• Assure AI systems: To build more secure and resilient AI software development and implementation, CISA plans to champion secure-by-design initiatives, develop security best practices and guidance for a broad range of stakeholders (e.g., federal civilian government agencies, private sector companies, state, local, tribal, and territorial governments) and drive adoption of strong vulnerability management practices, specifying a vulnerability disclosure process and providing guidance for security testing and red teaming exercises for AI systems.

  • Protect critical infrastructure from malicious use of AI: CISA will partner with government agencies and industry partners such as the Joint Cyber Defense Collaborative to develop, test, and evaluate AI tools and collaborate on evolving AI threats. CISA will publish materials to raise awareness of emerging risks and will also evaluate risk management methods to determine the appropriate analytical framework for the assessment and treatment of AI risks.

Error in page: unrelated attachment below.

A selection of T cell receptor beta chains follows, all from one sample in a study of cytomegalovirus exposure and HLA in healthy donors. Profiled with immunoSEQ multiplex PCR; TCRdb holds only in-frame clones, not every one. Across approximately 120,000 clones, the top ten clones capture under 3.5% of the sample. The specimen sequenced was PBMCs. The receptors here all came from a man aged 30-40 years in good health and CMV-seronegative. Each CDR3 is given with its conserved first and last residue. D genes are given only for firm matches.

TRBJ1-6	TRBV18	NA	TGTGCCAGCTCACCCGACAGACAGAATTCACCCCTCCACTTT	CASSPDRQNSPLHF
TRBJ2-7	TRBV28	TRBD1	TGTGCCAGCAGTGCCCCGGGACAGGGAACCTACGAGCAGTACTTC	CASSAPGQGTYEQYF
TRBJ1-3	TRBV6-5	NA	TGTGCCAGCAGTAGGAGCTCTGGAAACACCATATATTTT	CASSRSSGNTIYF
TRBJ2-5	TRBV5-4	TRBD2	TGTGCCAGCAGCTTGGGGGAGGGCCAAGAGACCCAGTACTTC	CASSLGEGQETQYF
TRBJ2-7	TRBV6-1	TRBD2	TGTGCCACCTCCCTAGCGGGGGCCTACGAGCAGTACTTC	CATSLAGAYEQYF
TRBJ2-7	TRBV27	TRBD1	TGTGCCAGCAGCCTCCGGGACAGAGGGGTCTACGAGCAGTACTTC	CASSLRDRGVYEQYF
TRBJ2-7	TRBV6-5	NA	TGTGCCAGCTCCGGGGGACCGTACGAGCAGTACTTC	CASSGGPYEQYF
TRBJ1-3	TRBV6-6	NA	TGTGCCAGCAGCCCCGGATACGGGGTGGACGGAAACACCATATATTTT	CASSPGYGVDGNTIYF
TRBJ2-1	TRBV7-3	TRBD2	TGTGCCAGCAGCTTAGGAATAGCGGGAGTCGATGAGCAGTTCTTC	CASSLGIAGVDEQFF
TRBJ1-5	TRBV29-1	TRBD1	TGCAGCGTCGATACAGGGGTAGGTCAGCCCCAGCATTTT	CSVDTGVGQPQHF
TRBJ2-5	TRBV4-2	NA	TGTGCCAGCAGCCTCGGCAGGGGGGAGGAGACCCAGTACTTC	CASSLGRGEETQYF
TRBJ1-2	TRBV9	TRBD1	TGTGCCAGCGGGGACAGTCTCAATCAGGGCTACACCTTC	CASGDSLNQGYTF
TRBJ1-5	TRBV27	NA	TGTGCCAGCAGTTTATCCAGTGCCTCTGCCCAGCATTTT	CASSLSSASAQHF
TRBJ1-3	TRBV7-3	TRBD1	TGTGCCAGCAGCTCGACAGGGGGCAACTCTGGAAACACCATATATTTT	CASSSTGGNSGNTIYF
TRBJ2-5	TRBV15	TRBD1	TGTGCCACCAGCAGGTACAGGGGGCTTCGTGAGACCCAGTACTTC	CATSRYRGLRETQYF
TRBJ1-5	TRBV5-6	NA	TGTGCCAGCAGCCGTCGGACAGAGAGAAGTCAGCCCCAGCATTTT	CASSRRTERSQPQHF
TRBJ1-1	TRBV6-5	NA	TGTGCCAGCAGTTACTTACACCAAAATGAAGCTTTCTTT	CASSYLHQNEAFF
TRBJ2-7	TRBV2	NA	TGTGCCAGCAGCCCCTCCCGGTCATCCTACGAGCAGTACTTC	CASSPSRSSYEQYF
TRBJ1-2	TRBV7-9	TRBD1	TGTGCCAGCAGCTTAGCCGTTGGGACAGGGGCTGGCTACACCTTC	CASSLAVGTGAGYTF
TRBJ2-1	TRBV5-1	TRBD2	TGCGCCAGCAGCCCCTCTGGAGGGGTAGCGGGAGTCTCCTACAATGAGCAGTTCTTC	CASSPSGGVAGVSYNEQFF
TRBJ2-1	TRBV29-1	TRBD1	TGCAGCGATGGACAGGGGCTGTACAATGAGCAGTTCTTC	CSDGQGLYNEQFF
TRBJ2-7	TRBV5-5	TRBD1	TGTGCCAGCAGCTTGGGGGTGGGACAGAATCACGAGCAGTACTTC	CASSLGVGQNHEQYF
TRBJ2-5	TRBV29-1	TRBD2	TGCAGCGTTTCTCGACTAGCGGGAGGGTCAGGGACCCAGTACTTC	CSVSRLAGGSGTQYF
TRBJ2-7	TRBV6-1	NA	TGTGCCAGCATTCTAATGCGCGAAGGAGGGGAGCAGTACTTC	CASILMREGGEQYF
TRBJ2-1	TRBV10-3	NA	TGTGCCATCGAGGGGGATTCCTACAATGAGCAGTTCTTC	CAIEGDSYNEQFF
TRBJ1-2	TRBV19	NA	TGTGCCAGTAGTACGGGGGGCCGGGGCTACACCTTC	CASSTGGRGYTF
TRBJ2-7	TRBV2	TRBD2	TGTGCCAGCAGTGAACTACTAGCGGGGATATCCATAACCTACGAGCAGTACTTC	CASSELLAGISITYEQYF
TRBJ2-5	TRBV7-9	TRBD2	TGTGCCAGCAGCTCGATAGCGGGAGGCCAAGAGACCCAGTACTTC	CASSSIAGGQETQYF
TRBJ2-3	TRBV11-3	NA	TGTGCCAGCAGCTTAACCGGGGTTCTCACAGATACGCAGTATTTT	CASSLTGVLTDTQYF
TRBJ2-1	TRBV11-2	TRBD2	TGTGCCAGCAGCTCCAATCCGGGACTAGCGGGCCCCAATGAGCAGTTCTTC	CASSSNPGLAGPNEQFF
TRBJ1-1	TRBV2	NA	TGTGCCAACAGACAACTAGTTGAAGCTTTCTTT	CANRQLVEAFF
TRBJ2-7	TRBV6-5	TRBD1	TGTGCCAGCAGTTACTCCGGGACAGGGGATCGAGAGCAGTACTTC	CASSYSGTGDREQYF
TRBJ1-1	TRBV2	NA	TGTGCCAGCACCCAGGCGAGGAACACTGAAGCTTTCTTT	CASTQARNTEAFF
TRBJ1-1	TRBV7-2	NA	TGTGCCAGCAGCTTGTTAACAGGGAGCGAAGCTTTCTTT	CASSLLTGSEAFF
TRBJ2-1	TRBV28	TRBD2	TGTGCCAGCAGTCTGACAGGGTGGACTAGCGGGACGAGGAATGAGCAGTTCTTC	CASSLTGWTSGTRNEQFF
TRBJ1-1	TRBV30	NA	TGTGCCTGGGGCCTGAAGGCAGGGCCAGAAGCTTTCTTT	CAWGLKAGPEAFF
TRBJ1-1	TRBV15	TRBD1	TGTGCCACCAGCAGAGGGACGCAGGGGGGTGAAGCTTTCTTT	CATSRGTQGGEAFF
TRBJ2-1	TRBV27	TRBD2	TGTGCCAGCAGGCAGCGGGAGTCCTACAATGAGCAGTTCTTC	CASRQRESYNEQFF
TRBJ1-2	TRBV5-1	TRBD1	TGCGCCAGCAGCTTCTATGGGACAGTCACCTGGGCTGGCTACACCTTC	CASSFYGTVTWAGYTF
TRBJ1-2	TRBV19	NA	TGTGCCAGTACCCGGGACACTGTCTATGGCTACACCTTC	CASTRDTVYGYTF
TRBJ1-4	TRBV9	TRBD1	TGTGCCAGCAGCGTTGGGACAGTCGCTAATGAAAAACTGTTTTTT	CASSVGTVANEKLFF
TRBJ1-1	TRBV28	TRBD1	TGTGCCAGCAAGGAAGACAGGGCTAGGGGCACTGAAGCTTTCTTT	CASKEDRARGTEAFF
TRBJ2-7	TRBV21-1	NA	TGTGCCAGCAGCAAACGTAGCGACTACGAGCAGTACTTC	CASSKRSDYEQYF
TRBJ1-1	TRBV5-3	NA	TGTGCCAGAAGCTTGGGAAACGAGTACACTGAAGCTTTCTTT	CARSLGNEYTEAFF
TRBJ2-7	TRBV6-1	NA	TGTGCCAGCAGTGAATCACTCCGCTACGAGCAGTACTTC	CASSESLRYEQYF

• Collaborate with interagency, international partners and the public: To raise awareness, to share threat information, and to improve incident response and investigative capabilities, CISA plans to foster collaborative approaches such as AI working groups, attending or participating in interagency meetings, and closely coordinating with Department of Homeland Security entities. CISA will work across the interagency to ensure its policies and strategies align with the whole-of-government approach and will engage international partners to encourage the adoption of international best practices for secure AI.